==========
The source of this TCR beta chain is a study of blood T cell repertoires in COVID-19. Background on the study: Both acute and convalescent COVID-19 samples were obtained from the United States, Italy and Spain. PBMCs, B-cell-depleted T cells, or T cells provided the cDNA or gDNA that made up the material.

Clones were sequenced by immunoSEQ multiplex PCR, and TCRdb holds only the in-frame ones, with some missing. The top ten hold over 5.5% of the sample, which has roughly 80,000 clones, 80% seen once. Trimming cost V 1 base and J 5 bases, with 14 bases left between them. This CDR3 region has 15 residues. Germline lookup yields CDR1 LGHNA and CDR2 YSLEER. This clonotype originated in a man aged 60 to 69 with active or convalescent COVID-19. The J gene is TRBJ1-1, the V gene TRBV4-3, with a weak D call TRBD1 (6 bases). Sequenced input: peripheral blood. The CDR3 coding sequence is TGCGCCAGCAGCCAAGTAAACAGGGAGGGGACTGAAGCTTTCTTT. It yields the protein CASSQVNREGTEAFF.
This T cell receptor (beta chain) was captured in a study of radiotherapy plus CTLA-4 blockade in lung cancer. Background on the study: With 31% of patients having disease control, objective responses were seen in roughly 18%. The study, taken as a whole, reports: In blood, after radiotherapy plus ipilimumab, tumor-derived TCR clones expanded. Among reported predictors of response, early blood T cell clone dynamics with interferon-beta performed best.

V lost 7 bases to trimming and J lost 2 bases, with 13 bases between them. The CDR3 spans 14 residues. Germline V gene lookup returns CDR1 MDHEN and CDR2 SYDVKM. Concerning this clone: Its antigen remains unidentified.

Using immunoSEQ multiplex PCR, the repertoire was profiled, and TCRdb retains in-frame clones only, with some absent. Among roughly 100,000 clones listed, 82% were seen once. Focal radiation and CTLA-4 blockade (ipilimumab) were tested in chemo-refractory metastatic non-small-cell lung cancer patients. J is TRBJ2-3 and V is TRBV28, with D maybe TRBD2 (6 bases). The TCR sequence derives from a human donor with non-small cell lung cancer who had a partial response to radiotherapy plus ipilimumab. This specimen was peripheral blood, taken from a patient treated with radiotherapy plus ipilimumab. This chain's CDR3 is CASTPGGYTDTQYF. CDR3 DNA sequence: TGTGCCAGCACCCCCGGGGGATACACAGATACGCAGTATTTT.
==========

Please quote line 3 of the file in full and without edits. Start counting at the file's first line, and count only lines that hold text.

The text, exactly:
This T cell receptor (beta chain) was captured in a study of radiotherapy plus CTLA-4 blockade in lung cancer. Background on the study: With 31% of patients having disease control, objective responses were seen in roughly 18%. The study, taken as a whole, reports: In blood, after radiotherapy plus ipilimumab, tumor-derived TCR clones expanded. Among reported predictors of response, early blood T cell clone dynamics with interferon-beta performed best.